Junot Díaz


Born
in Santo Domingo, Dominican Republic
December 31, 1968

Website

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Influences


Junot Díaz was born in the Dominican Republic and raised in New Jersey. He is the author of the critically acclaimed Drown; The Brief Wondrous Life of Oscar Wao, which won the 2008 Pulitzer Prize and the National Book Critics Circle Award; and This Is How You Lose Her, a New York Times bestseller and National Book Award finalist. He is the recipient of a MacArthur “Genius” Fellowship, PEN/Malamud Award, Dayton Literary Peace Prize, Guggenheim Fellowship, and PEN/O. Henry Award. A graduate of Rutgers College, Díaz is currently the fiction editor at Boston Review and the Rudge and Nancy Allen Professor of Writing at the Massachusetts Institute of Technology.

Average rating: 3.88 · 366,798 ratings · 31,251 reviews · 51 distinct worksSimilar authors
The Brief Wondrous Life of ...

3.90 avg rating — 231,898 ratings — published 2007 — 132 editions
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This Is How You Lose Her

3.75 avg rating — 91,542 ratings — published 2010 — 3 editions
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Drown

4.03 avg rating — 32,196 ratings — published 1995 — 60 editions
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Islandborn

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4.48 avg rating — 3,393 ratings — published 2018 — 11 editions
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The Best American Short Sto...

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3.79 avg rating — 1,464 ratings4 editions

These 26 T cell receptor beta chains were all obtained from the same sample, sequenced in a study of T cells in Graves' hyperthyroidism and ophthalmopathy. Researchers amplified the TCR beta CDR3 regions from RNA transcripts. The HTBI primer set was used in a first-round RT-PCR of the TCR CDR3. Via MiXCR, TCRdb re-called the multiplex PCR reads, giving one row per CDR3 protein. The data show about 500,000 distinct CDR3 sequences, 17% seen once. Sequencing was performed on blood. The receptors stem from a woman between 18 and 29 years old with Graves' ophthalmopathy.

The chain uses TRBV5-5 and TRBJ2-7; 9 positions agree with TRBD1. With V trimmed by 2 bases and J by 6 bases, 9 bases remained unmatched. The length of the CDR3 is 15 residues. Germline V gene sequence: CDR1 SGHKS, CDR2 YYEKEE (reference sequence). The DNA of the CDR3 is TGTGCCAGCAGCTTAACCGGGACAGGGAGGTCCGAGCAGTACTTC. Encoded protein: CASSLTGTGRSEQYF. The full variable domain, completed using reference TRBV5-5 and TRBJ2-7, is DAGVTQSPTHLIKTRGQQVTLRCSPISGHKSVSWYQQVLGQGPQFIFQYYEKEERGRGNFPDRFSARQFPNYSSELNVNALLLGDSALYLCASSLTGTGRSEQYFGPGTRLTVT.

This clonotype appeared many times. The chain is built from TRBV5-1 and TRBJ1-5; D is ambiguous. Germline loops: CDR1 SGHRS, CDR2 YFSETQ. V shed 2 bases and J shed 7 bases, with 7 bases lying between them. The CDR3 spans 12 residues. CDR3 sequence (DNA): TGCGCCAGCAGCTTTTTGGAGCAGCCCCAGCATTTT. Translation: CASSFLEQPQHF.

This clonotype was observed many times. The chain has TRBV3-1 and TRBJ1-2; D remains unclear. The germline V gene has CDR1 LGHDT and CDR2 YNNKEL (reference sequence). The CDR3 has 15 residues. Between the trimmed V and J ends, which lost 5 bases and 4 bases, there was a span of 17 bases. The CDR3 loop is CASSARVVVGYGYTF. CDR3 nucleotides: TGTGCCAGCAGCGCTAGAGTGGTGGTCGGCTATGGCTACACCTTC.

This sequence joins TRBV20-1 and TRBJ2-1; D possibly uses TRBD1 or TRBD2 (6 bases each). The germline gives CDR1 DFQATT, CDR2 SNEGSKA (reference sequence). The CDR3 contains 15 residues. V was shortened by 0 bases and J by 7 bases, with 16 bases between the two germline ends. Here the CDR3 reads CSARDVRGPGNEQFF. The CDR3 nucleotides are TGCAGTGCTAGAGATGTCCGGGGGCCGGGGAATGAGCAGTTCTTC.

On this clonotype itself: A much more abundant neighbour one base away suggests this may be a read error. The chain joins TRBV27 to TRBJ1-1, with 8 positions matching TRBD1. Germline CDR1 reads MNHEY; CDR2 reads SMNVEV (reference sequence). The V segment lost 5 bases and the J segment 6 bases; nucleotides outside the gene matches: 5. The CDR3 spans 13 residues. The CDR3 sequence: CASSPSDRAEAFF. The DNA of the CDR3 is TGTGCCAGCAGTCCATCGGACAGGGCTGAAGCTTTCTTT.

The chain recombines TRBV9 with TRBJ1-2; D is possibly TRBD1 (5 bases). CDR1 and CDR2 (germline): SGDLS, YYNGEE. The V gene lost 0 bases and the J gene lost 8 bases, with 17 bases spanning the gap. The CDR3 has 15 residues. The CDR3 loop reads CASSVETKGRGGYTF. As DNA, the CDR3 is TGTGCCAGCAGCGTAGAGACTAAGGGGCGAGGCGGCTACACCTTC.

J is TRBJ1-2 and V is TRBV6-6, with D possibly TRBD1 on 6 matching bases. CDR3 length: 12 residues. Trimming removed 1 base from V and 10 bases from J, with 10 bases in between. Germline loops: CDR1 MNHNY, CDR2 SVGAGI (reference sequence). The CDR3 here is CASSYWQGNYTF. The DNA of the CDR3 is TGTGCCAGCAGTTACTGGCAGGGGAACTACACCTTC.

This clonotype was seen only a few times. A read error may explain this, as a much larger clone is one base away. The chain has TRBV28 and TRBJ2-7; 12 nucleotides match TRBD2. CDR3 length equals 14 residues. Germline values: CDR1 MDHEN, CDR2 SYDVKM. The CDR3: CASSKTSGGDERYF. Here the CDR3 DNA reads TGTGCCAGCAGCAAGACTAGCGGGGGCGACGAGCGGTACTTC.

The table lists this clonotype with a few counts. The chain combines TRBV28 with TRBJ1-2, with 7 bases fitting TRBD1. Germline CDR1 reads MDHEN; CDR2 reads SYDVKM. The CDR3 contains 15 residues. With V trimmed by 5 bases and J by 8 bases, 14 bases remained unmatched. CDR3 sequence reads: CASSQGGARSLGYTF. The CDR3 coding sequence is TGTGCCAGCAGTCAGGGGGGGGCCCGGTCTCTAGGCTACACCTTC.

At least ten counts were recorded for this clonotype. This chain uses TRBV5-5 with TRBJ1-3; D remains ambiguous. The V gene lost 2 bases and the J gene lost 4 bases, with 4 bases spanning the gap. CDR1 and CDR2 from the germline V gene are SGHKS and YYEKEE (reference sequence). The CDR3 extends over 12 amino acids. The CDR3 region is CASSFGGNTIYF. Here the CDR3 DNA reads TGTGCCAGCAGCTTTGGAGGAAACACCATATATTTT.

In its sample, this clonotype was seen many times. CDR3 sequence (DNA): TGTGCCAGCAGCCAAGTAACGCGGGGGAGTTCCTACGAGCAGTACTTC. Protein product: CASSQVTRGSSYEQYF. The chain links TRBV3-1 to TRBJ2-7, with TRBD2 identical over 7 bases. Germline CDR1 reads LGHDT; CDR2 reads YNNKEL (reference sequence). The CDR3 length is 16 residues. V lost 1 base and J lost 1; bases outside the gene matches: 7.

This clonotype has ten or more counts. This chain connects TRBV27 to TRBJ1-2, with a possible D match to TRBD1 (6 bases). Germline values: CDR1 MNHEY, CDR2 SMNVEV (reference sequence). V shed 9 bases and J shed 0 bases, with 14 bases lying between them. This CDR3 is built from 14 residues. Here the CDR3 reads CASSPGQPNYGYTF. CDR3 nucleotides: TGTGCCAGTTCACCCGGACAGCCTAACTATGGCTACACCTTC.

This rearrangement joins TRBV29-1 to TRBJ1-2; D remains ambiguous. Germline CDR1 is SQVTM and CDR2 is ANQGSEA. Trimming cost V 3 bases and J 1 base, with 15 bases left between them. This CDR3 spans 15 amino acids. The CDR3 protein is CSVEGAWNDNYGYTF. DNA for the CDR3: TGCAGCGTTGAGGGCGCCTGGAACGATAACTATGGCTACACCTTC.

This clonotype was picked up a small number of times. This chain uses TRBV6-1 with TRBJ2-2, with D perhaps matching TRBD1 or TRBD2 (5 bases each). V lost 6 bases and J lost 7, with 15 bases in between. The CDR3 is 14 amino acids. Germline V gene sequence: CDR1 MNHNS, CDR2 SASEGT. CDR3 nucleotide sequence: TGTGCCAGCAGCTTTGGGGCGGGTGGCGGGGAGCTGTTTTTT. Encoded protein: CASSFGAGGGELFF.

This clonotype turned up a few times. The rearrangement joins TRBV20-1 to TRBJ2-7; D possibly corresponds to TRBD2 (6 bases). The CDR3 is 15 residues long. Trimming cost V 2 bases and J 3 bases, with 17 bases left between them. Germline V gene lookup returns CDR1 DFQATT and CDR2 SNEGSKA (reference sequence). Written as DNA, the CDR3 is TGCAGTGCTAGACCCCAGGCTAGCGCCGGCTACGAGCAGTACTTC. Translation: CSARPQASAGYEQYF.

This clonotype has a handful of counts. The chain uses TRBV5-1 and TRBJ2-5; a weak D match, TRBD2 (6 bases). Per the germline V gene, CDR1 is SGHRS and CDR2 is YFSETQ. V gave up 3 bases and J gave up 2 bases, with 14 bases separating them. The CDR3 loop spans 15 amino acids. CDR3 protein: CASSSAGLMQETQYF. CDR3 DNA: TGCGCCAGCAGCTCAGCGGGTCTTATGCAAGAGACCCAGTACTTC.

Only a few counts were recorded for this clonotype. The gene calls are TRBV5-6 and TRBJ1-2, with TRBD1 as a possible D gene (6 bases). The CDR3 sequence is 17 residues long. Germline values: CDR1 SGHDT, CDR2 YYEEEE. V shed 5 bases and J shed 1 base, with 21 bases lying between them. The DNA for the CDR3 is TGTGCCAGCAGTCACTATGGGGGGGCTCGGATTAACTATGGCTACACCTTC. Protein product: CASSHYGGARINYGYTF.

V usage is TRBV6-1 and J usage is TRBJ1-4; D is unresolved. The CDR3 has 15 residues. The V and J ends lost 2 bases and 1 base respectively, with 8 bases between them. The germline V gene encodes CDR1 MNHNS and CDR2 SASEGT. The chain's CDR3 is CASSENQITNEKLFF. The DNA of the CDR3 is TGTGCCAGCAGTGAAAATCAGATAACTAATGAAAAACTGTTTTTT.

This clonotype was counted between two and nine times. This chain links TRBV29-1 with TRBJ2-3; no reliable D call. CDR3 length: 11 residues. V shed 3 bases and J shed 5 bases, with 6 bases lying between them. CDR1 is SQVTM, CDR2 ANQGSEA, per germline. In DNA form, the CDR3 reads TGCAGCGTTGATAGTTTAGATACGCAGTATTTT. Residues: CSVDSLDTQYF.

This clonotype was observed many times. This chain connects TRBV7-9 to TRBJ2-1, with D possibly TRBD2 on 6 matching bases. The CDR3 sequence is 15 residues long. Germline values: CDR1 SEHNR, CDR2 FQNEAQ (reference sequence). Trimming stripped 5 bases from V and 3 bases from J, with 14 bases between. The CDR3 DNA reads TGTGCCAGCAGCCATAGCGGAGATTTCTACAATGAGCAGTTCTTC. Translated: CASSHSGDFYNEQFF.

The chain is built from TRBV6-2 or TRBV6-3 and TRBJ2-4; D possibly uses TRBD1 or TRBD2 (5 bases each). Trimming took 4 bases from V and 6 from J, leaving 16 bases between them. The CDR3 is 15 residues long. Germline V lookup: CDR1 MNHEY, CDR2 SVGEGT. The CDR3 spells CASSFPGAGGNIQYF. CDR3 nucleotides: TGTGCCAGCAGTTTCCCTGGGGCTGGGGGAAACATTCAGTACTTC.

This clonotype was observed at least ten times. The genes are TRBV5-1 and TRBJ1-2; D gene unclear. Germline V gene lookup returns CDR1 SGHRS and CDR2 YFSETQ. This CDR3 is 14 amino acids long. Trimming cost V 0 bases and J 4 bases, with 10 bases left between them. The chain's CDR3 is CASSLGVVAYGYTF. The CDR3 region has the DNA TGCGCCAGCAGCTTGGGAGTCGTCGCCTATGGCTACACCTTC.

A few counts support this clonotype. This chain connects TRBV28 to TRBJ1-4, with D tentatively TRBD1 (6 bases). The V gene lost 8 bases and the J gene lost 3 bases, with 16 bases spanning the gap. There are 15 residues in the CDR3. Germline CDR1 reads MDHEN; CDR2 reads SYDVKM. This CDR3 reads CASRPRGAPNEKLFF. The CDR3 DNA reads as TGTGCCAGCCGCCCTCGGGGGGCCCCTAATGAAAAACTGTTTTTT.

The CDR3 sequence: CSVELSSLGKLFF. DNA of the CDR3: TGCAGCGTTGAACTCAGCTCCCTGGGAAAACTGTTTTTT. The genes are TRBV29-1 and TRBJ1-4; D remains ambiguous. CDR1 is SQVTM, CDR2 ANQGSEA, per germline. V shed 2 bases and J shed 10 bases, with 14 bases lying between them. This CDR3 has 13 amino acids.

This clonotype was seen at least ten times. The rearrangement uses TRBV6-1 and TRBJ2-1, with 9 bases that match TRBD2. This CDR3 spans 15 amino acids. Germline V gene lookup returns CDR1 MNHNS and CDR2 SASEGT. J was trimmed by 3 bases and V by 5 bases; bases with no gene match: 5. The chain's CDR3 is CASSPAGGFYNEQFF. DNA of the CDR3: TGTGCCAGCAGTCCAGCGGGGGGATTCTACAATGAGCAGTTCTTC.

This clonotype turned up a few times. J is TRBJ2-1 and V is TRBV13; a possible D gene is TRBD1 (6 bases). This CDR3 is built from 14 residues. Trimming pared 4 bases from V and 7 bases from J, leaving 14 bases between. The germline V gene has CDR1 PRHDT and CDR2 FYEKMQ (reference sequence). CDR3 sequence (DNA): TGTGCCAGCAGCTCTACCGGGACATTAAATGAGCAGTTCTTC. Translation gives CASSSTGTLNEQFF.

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The Cheater's Guide to Love

4.12 avg rating — 756 ratings — published 2012 — 5 editions
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Apocalypse: What Disasters ...

4.09 avg rating — 136 ratings — published 2011
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Global Dystopias

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3.87 avg rating — 78 ratings — published 2017 — 3 editions
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Beacon Best of 2001

3.83 avg rating — 59 ratings — published 2001 — 2 editions
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Nilda. El sol, la luna, las...

3.81 avg rating — 54 ratings — published 1999
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More books by Junot Díaz…

Related News

Author, journalist, public intellectual, and (in recent years) comic book writer, Ta-Nehisi Coates is an Extremely Busy Person by any metric, and...
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The geek hero who gave us the The Brief Wondrous Life of Oscar Wao returns with a new collection of linked stories, This Is How You Lose Her.
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“And that's when I know it's over. As soon as you start thinking about the beginning, it's the end.”
Junot Díaz, This Is How You Lose Her

“But if these years have taught me anything it is this: you can never run away. Not ever. The only way out is in.”
Junot Díaz, The Brief Wondrous Life of Oscar Wao

“It's never the changes we want that change everything.”
Junot Diaz, The Brief Wondrous Life of Oscar Wao

Polls

March 2017 Pulitzer Prize Winners
Vote for 1, Top 2 Win

March March by Geraldine Brooks by Geraldine Brooks
An historical novel and love story set during a time of catastrophe, on the front lines of the American Civil War. Acclaimed author Geraldine Brooks gives us the story of the absent father from Louisa May Alcott's Little Women - and conjures a world of brutality, stubborn courage and transcendent love.
 
  3 votes 23.1%

The Hours The Hours by Michael Cunningham by Michael Cunningham